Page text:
The TOEFL writing section has a question that asks you to write an essay in response to a short reading passage. The essay must be four paragraphs long, and you will be given 30 minutes to complete it. You must write 250 words or more in your essay.
The IELTS writing test has two parts. In Task 1, you will be given a graph, table, chart, or diagram and asked to describe, summarize, or explain the data in your own words. You may be requested to describe and explain data, process phases, how something works, or an object or event. Task 2 entails writing an essay in response to an argument, problem, or point of view. Both tasks must be completed in a formal manner.
Difference between IELTS and TOEFL | Speaking section
The speaking section of TOEFL is more interactive than the one of IELTS. The examiner asks questions, and you speak freely about them. The examiner may ask you to talk about a range of topics, including your interests, family, or study experience. The examiner might also ask you to talk about personal opinions on certain topics or situations.
In contrast, the speaking section of IELTS is more formal and structured than TOEFL’s. There are three parts: an introduction, the main part, and a closing statement/question. You must answer each part in turn by talking about yourself or your country/city/town, so there is no opportunity for spontaneous conversation with the examiner (although you can choose which topic to discuss).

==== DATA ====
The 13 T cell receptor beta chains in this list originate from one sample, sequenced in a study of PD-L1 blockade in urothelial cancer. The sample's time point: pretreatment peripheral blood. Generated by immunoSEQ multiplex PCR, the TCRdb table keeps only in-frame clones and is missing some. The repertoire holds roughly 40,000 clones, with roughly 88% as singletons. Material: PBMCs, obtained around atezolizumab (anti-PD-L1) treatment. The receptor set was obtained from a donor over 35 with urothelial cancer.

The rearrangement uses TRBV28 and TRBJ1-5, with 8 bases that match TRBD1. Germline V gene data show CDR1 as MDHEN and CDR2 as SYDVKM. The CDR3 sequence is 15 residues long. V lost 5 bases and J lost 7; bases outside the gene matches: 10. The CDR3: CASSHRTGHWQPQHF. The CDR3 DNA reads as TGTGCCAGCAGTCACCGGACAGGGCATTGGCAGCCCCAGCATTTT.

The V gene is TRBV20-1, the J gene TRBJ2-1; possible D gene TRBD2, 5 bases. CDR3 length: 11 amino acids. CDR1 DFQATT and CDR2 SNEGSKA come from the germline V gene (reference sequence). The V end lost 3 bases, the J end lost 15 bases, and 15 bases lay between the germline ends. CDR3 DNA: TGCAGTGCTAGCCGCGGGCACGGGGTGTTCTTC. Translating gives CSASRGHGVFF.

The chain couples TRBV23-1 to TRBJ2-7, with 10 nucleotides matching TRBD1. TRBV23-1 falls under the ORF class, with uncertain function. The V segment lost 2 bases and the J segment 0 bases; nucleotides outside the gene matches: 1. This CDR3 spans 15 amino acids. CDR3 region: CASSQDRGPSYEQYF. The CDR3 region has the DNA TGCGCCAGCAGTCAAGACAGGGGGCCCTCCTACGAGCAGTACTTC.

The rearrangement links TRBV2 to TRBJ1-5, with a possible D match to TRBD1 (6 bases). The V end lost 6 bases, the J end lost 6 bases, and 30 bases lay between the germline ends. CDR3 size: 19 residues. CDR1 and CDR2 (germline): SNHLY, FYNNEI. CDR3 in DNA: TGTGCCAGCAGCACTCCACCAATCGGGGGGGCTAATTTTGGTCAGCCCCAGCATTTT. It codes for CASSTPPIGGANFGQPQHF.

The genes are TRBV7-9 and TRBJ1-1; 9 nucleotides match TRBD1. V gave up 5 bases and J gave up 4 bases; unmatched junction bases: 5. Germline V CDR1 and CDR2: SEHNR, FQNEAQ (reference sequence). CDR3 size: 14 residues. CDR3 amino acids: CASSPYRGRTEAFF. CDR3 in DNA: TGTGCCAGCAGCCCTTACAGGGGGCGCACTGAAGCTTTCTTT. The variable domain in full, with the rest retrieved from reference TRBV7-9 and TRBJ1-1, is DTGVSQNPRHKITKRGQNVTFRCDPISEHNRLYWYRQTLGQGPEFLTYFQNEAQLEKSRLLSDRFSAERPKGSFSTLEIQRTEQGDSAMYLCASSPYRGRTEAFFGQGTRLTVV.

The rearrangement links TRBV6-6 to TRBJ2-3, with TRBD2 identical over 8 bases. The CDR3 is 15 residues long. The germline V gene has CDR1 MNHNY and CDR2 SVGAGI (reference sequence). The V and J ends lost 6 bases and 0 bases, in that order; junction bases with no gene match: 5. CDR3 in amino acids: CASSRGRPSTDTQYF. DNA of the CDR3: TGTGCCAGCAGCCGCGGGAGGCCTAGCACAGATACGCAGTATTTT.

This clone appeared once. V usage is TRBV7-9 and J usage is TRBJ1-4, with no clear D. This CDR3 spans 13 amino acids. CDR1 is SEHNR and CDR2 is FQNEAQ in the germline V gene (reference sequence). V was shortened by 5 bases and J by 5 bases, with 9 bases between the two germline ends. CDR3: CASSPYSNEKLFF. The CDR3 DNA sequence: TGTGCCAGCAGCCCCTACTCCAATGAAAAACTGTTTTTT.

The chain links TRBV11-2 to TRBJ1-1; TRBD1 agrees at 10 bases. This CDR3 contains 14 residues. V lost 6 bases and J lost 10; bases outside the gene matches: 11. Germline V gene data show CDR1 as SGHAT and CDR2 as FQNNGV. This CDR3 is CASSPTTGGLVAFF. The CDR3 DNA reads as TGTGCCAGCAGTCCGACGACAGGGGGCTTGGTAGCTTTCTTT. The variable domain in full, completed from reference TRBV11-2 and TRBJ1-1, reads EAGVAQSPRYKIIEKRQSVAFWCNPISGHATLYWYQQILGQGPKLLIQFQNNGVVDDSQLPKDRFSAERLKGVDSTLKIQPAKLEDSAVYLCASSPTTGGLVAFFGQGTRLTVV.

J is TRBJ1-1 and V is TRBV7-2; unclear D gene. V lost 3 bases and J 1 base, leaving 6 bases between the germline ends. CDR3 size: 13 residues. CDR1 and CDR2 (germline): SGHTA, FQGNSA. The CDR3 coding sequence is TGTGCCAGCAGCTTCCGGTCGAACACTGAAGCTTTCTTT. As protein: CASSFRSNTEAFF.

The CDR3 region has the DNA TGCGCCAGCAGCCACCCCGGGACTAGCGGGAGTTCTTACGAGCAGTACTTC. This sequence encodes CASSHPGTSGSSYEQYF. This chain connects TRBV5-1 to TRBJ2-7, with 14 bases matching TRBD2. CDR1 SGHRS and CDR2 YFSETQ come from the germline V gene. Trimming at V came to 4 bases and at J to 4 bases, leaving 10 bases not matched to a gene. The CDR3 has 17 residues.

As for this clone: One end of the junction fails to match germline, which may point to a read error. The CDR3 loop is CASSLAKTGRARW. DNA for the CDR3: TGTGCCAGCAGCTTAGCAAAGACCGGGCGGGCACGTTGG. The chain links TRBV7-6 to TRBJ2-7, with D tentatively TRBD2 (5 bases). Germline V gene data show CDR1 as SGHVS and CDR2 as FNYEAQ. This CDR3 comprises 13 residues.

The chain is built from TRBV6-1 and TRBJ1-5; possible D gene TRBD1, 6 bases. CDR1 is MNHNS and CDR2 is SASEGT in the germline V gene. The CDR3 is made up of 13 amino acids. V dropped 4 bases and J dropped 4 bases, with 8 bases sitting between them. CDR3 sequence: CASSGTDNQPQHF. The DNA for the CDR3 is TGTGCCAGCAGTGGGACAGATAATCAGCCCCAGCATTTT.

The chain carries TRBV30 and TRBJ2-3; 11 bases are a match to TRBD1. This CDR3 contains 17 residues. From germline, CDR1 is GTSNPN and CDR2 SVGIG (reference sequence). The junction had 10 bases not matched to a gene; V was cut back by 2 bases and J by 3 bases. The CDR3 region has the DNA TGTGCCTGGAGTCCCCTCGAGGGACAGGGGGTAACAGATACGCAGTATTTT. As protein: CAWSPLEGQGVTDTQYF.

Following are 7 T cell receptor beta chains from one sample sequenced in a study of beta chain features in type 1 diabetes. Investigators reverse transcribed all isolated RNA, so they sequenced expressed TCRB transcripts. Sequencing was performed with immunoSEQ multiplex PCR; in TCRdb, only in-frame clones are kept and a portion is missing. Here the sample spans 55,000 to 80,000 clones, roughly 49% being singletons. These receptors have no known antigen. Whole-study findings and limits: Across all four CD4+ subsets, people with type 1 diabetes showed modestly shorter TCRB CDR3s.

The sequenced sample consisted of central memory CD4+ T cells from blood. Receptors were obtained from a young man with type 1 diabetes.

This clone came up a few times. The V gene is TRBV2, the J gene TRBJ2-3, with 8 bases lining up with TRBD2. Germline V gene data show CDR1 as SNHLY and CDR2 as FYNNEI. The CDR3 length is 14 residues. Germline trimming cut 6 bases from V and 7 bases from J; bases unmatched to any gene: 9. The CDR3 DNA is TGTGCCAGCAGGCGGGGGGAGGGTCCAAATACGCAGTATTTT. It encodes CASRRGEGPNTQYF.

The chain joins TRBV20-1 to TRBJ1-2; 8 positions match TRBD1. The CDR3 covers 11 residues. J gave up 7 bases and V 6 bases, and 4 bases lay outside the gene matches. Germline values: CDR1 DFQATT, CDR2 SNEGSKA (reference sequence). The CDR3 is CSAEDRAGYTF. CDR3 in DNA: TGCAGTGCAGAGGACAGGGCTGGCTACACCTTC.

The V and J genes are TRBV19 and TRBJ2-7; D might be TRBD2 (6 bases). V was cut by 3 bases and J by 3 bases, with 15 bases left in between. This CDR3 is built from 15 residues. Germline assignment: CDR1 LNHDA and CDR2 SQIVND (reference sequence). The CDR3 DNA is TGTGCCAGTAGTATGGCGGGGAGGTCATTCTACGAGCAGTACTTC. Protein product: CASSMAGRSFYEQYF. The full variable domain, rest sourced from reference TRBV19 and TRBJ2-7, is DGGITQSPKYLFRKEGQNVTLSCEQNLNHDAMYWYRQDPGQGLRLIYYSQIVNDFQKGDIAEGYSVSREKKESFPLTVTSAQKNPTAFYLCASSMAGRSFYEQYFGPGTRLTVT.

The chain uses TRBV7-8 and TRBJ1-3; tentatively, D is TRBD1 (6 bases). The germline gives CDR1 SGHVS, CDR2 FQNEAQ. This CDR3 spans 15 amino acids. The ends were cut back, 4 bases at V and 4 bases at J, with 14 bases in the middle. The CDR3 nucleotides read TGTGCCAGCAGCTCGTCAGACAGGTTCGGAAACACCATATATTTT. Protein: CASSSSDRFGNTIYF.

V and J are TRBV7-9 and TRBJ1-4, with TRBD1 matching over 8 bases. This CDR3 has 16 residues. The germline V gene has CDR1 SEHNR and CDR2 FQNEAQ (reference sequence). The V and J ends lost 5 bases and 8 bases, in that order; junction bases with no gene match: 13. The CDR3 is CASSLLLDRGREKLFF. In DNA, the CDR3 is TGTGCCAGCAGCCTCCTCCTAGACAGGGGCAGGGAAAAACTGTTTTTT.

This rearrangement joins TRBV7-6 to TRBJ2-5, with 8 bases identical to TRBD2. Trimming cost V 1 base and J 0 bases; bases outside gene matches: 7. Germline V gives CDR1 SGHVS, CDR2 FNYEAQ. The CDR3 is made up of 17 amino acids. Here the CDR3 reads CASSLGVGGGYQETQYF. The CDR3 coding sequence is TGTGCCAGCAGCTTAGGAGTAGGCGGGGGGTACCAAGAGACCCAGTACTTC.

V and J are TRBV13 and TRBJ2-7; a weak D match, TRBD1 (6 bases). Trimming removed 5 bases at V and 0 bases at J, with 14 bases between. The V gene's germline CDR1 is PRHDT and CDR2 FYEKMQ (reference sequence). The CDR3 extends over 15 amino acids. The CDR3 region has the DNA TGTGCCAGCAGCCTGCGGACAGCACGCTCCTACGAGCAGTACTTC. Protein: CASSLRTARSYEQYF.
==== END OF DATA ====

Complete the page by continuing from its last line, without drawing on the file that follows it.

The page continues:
- Both IELTS (International English Language Testing System) and TOEFL (Test of English as a Foreign Language) have similar goals: to assess whether you have the skills needed to communicate in English at the university level or in a professional setting.
- Practicing by recording, listening to yourself, repeating intonation and features of connected speech, using contractions, weak forms, and sentence stress, you can achieve a higher IELTS band score.
- Both exams test four essential skills: reading, writing, listening, and speaking. However, each exam has its own format, scoring system, and test materials.
- Wrapping it up, the IELTS is designed to assess all aspects of language proficiency, including vocabulary usage, grammar, and pronunciation, and how well you can integrate your knowledge of grammar into meaningful sentences. The TOEFL iBT is designed to assess two things: reading and listening comprehension. You can visit our website to learn more!
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Q1. Which is better, IELTS or TOEFL?
Answer – Neither IELTS nor TOEFL is better than the other. Both are standardized tests that measure English language proficiency, and universities and colleges around the world widely accept both.
Q2. Is TOEFL or IELTS better for Canada?
Answer – IELTS is better for Canada if you’re applying to a university in Canada, and TOEFL is better if you’re applying to a university in the US.
Q3. Is the TOEFL test difficult?
Answer – The TOEFL test is not difficult. It’s just a matter of knowing what to expect and how to prepare for it.